From C&L

You know, that torture thing.

SENATOR JOHN MCCAIN (Ranking, Armed Services Committee): First of all let me repeat what you just said, Bob. I have opposed torture. It’s violation of the Geneva Conventions. I worry about treatment of Americans in future conflicts.

SENATOR JOHN MCCAIN: The– the allegations are that they gave the wrong counsel that’s and—- and that bad things were done. And we violated fundamental commitments that the United States of America made when we signed the Geneva Conventions. And we disregarded what might happen to Americans who are held captive in the future. And by the way, those who say our enemies won’t abide the Geneva Conventions they will if they know there’s going to retribution for their violation of it.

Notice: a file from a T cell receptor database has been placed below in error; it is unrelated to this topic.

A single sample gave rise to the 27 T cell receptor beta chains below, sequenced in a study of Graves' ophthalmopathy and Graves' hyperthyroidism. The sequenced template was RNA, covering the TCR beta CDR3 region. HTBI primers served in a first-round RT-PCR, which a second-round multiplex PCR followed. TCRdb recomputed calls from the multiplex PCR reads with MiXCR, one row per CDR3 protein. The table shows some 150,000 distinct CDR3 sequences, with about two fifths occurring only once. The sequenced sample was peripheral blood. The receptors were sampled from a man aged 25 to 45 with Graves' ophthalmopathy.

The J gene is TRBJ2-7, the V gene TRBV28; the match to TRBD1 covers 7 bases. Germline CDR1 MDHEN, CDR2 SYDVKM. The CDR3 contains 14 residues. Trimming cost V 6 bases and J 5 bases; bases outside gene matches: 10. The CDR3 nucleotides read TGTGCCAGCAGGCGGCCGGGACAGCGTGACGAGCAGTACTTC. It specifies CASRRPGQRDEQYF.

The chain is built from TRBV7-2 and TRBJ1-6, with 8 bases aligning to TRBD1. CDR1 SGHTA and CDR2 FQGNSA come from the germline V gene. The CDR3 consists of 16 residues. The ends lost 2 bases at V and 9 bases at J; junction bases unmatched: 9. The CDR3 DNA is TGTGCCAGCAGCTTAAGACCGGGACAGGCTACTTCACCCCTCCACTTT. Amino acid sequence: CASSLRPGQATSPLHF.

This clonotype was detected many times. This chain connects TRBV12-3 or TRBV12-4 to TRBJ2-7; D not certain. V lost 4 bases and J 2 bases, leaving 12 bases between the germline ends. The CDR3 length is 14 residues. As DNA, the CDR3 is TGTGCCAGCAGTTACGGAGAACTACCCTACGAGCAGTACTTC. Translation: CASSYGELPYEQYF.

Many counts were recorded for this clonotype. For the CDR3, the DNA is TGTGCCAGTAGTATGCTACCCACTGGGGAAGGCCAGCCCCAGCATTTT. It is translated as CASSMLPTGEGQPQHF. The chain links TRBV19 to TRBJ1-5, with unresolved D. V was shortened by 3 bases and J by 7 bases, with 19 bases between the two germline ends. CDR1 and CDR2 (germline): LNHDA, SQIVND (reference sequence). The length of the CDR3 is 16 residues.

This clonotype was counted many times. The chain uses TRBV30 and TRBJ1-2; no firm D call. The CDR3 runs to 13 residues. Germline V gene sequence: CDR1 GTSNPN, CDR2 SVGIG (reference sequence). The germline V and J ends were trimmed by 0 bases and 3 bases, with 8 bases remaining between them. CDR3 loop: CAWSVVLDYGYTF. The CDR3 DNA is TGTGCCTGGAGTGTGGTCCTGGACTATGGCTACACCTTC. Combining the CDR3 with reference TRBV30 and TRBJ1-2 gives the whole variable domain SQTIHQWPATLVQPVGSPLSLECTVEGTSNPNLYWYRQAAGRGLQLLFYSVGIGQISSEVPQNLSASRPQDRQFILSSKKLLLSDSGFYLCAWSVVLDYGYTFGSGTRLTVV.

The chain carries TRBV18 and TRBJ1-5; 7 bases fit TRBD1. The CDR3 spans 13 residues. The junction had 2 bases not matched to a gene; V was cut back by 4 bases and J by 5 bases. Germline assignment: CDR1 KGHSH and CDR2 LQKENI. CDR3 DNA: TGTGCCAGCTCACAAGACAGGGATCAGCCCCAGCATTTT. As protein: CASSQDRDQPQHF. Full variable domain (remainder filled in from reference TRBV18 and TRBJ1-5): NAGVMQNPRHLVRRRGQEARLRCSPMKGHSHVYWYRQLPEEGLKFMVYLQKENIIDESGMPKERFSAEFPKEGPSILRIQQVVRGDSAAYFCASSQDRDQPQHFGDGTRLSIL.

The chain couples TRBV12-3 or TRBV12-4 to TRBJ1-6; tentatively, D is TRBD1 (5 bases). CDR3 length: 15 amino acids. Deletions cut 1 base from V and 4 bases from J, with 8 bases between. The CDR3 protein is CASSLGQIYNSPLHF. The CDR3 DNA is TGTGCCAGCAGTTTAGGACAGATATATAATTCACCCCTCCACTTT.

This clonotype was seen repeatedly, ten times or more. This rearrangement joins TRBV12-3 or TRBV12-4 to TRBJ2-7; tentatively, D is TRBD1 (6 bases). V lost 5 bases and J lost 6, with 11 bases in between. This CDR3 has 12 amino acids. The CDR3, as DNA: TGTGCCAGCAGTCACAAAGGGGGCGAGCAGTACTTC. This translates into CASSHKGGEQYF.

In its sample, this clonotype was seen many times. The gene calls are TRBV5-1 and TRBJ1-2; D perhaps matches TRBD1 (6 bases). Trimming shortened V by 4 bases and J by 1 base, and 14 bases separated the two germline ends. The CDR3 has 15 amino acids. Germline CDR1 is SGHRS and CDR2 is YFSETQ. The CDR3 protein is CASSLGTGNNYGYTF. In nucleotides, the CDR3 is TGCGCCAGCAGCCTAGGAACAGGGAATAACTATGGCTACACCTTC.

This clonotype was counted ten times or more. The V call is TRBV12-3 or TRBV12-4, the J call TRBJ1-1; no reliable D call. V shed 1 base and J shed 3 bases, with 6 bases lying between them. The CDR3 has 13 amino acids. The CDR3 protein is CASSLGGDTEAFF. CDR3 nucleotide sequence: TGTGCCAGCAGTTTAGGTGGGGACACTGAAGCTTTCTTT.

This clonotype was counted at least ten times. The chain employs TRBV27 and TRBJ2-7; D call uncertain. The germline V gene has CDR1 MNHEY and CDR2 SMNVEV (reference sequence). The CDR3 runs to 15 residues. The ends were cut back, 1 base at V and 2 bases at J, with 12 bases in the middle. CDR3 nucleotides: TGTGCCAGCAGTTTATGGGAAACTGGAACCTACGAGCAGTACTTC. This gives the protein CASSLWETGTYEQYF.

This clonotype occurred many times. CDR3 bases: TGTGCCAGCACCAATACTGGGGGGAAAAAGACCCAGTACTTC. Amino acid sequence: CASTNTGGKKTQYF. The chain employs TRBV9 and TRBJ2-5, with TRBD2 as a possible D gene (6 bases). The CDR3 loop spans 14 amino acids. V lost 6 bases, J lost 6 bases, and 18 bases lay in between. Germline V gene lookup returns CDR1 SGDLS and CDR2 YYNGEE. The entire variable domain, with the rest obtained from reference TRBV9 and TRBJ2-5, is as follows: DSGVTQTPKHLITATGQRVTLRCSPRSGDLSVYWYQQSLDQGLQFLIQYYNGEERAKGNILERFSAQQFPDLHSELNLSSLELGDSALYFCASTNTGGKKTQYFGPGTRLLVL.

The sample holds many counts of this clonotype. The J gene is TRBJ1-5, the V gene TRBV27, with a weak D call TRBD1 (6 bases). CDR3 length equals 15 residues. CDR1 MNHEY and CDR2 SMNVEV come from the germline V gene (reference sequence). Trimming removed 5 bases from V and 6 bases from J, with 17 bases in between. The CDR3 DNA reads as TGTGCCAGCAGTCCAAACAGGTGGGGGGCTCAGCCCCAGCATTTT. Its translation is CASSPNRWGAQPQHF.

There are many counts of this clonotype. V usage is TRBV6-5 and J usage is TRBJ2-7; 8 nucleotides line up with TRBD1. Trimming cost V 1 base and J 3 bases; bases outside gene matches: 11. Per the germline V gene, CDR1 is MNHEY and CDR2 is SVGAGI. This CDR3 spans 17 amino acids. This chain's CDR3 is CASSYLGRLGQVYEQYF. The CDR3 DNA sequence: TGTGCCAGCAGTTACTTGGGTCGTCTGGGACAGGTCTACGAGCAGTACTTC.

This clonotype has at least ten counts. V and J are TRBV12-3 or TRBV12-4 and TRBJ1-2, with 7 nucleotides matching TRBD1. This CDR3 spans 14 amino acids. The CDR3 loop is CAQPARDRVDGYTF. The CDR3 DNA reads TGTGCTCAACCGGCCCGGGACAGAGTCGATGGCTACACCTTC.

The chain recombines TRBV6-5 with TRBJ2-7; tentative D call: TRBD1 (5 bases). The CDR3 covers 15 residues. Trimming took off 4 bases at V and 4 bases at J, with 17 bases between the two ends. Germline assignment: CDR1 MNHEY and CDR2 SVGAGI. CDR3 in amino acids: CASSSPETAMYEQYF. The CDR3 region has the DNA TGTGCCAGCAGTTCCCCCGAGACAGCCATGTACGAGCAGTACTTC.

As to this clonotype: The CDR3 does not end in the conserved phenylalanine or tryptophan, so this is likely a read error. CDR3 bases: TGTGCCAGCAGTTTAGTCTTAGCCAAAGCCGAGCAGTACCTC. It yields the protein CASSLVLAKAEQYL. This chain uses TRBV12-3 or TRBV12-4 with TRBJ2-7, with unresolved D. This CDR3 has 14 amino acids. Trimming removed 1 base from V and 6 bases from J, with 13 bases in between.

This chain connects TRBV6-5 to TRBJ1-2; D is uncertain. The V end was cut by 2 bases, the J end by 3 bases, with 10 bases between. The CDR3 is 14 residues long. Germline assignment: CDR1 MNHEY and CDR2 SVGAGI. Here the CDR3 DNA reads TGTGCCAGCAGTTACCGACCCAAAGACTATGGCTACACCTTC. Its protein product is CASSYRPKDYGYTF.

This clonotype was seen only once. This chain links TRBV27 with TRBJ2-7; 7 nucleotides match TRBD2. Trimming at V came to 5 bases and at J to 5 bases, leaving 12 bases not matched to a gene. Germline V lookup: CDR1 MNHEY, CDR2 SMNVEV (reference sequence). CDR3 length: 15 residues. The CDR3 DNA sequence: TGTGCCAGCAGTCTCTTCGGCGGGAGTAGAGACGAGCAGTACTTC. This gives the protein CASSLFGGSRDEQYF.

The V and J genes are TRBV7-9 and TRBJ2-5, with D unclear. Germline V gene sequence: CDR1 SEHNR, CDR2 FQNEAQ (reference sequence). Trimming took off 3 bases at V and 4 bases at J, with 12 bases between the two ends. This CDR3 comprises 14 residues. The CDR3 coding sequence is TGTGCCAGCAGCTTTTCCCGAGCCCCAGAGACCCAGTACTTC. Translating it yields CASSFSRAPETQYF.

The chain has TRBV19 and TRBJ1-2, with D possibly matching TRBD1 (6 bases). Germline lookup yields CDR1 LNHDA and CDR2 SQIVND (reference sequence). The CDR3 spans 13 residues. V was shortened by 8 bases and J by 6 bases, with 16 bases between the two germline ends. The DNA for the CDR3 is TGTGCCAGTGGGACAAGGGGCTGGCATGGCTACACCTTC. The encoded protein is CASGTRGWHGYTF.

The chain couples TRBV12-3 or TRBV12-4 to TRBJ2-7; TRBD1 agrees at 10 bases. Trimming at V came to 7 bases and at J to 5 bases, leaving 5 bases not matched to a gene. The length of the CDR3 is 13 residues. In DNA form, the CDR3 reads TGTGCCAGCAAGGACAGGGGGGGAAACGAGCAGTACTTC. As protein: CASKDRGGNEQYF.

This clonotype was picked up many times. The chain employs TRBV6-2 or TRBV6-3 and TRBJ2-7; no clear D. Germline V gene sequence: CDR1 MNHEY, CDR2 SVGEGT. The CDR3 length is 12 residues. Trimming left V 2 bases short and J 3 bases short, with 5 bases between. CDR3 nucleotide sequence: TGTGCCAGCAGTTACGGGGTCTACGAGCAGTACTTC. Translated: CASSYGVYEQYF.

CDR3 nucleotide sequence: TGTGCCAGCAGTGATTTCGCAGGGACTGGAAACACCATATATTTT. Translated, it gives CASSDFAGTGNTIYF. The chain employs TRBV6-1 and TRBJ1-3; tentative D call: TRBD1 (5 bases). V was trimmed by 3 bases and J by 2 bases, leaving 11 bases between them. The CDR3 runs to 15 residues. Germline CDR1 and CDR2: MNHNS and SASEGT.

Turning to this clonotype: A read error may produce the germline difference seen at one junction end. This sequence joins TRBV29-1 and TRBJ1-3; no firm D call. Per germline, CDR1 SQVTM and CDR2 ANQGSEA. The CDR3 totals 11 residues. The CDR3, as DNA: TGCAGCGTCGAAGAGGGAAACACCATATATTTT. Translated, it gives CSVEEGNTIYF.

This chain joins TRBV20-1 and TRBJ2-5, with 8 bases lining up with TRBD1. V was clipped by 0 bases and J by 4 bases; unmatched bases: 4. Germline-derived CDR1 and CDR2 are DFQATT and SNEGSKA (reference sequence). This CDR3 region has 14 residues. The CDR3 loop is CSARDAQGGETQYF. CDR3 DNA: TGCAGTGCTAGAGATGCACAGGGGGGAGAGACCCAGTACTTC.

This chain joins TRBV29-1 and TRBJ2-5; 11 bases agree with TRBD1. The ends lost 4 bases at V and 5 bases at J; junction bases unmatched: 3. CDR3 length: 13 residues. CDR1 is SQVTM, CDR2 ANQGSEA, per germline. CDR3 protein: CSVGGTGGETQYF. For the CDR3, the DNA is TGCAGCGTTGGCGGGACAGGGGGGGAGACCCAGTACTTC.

BOB SCHIEFFER: Let me ask you about this quickly, Jay Bybee who was one of the people at the Justice department that wrote the memos that gave the CIA what they call the legal reasons to go ahead with all this, he’s now a federal judge. We understand that he very much regrets, or at least he’s told people, he regrets having written those memos. Do you think that he should be impeached or do you think that he should resign or you– you think he should be left alone?

SENATOR JOHN MCCAIN: Well, a resignation would be a decision he would have to make on his own. But he falls into the same category as everybody else as far as giving very bad advice and misinterpreting fundamentally what the United States is all about, much less things like the Geneva Conventions. Plus–under President Reagan we signed an agreement against torture, we’re in violation of that…

S0, on the one hand, here’s a Republican telling the truth … on the other, here’s a Republican begging that major violations of the UCMJ, the Geneva Convention, US Tradition and, of course, common sense, get swept under the rug, ignored, passed along and forgotten.

So – very little surprise here.